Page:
The recognition agreement the NRMWU signed with mine managements was restrictive and left the union unable to pursue its demands effectively.Footnote 31 This weakness aggravated internal feuds, and the union went through four general secretaries in three years. The most damaging row came in August 1939 when the union split following a dispute over union finances and the failure to get a sacked American miner reinstated at Roan Antelope. The Roan branch, the largest in the union, left and formed the rival Roan Mine Workers’ Federation. At the onset of World War II, the union was bitterly divided, heavily indebted and its survival was in doubt.Footnote 32

Figure 1 Original constitution of the NRMWU, 1936.Zambia National Archives, Lusaka, SEC1/1376, Constitution of the Northern Rhodesian Mine Workers’ Union, 1936.

This position was dramatically altered by the war. The Copperbelt was the only major supply of copper within the British Empire and so it became absolutely crucial for the British war effort, with Raymond Dumett arguing that “it is unlikely that the British could have stayed in the war” without supplies from Northern Rhodesia and South Africa.Footnote 33 The Ministry of Supply bought the entire Copperbelt output – which peaked at 247,000 long tons in the critical year of 1942 – at a fixed price, and by 1945 Northern Rhodesia was supplying nearly 68 per cent of Britain’s copper supplies.Footnote 34 This placed the white mineworkers in a strong position, provided that they were willing to disrupt the war effort. The war also altered the situation in another sense. On 6 September 1939, the colonial administration issued new emergency regulations prohibiting all male British subjects working in the mining industry from leaving Northern Rhodesia without a permit, which was very difficult to obtain.Footnote 35 Men unhappy with conditions on the Copperbelt could not leave. They were now stuck for the duration of the war.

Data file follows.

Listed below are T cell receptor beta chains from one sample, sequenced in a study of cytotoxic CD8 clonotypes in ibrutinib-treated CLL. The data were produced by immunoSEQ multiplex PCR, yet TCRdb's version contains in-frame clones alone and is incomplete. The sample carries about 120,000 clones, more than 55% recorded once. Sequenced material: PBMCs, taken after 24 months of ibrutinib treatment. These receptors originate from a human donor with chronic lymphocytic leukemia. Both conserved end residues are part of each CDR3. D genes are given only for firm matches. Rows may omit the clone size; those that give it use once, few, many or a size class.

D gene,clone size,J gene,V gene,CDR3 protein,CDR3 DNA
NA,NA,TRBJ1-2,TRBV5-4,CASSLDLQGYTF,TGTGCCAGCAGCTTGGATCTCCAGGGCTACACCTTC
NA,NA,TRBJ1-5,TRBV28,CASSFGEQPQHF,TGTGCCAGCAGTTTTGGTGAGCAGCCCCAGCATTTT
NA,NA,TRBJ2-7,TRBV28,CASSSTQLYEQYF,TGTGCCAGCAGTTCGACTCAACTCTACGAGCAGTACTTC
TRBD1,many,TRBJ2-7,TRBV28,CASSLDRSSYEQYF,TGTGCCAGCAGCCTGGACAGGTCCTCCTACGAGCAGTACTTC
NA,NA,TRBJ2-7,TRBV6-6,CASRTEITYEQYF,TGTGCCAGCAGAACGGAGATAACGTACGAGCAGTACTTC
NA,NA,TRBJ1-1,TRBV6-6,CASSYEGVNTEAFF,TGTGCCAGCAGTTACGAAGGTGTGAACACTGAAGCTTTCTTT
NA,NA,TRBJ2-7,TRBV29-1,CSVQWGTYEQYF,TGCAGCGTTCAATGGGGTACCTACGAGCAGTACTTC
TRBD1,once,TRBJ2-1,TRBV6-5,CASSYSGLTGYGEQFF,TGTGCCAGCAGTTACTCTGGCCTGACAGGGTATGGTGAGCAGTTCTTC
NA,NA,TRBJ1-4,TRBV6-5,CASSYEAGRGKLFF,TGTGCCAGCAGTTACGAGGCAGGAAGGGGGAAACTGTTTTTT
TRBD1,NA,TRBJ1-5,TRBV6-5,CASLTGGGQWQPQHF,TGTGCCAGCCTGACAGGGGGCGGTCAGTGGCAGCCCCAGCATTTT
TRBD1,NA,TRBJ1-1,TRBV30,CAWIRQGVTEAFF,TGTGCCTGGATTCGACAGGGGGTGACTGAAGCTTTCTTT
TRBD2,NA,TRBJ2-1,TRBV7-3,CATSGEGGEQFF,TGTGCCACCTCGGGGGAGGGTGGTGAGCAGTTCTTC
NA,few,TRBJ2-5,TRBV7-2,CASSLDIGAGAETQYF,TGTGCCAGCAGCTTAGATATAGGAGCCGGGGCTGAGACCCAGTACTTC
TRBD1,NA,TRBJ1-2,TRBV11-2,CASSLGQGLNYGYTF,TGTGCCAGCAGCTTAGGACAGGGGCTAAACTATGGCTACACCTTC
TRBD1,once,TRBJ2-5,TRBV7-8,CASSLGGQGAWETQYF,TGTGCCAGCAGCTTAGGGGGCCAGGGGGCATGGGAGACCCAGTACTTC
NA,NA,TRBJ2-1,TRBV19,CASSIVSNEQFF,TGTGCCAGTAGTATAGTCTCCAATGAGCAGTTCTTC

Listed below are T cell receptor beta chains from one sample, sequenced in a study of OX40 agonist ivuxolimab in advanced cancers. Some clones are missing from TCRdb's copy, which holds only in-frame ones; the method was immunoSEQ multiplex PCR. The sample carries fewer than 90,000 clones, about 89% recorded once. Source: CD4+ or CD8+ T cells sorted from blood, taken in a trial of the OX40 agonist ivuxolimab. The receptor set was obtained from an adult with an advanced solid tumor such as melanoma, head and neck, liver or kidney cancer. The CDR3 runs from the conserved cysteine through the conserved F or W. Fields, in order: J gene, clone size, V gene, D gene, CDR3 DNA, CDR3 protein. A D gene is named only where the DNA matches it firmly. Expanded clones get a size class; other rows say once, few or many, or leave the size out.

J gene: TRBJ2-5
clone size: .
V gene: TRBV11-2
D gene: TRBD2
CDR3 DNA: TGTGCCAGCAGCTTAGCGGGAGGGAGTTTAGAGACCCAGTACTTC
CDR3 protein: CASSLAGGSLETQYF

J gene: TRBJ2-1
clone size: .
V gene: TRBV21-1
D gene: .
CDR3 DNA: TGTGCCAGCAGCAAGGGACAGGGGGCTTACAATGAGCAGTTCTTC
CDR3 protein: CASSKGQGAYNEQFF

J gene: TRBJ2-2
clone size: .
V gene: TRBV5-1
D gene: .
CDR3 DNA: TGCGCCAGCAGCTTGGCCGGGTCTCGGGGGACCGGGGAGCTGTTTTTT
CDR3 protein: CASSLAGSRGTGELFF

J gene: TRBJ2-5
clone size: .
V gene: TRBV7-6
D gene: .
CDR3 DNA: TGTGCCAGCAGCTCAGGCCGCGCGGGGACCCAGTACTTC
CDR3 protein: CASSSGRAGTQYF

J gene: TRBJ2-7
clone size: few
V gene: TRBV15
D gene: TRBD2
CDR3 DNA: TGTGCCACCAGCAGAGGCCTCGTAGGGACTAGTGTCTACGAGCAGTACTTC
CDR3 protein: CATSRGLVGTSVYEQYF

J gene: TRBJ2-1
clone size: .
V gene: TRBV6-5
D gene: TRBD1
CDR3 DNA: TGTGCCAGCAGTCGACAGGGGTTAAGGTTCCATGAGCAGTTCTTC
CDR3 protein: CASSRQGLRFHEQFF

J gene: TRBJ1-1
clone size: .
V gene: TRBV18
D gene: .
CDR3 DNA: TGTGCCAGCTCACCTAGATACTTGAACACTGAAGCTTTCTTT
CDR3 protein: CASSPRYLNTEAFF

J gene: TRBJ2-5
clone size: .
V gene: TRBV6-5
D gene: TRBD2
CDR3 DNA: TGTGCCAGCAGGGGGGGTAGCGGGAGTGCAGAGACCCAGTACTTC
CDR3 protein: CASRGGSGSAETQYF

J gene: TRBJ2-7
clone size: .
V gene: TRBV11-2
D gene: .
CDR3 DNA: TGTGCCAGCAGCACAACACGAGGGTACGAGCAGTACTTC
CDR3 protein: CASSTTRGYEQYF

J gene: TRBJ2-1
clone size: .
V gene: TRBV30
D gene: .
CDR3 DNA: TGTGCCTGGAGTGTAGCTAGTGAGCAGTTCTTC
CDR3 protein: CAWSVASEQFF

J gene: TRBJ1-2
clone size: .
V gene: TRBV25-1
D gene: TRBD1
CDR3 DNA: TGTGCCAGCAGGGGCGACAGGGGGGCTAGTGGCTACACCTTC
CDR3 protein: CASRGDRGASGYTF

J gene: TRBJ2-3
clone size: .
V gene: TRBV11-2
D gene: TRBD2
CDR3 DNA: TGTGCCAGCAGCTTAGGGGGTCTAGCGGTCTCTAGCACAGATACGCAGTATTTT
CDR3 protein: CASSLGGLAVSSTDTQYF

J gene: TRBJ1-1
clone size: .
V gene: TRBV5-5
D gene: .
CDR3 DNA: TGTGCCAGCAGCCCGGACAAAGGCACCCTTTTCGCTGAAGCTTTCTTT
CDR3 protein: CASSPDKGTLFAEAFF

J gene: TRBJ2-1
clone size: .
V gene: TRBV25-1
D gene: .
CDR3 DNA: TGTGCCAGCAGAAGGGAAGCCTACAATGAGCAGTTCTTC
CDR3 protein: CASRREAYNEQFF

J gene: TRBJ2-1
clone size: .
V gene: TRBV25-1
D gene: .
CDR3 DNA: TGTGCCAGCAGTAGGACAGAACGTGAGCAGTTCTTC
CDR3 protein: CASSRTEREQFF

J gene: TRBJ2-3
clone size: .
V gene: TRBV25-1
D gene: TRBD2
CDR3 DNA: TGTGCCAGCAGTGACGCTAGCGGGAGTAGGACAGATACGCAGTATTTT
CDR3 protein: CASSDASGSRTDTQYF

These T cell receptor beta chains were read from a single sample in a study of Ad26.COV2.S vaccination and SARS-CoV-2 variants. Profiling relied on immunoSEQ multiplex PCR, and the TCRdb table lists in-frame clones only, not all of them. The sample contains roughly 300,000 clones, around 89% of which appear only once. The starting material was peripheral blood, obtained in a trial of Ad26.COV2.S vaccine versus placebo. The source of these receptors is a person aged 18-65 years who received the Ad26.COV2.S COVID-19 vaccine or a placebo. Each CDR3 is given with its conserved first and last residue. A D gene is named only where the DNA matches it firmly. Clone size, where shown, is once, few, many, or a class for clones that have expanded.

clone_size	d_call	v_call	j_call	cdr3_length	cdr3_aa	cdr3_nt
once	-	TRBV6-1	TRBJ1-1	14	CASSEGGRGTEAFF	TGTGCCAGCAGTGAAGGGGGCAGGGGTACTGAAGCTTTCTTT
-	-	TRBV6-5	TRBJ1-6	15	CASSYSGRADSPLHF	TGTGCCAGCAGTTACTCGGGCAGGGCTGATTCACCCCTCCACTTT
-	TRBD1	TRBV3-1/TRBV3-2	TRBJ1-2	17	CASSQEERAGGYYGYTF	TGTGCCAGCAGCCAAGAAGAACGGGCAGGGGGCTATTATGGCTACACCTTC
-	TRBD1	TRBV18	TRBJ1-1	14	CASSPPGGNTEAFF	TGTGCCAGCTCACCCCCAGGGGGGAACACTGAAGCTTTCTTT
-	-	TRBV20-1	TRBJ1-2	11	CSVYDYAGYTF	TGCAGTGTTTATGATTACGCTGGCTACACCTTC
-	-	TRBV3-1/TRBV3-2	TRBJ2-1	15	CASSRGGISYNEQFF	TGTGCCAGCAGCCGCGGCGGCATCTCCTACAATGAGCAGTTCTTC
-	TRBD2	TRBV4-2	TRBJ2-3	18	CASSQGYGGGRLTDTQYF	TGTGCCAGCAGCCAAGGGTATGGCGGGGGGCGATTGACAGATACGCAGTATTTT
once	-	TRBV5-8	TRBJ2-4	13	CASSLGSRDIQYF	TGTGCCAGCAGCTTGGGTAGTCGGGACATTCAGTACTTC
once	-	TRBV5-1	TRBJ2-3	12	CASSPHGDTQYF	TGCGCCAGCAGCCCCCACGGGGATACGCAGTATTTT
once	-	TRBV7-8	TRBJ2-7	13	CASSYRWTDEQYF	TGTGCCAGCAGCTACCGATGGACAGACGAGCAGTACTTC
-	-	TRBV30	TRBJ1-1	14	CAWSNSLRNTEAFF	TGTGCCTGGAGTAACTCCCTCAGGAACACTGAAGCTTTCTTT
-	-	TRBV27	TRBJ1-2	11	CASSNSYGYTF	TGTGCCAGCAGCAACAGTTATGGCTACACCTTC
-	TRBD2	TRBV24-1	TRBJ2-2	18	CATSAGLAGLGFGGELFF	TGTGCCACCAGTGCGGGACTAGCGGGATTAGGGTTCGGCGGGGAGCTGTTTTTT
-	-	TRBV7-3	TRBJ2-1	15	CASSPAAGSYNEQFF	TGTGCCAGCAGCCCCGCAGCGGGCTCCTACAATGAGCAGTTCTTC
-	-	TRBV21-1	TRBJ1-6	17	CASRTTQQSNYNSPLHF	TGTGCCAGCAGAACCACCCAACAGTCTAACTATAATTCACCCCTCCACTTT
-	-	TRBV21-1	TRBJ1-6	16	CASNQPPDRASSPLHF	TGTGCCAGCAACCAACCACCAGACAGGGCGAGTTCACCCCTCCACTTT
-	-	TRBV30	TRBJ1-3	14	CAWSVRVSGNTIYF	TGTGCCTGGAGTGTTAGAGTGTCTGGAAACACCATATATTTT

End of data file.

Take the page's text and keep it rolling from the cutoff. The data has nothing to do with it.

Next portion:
In early 1940, a network of militants among the white workforce decided to utilize the opportunity presented by the war to settle longstanding grievances over wages and working conditions and to improve their bargaining position permanently. General disaffection with the union allowed this informal group to circumvent the official leadership, push them aside and transform the situation by reinvigorating the union. In February 1939, for instance, an NRMWU branch meeting in Nkana was informed that only 23 per cent of the 689-strong daily-paid workforce on the mine was in the union.Footnote 36 By May 1941, membership had risen to around 80 per cent at Nkana, and the situation in other mines was similar.Footnote 37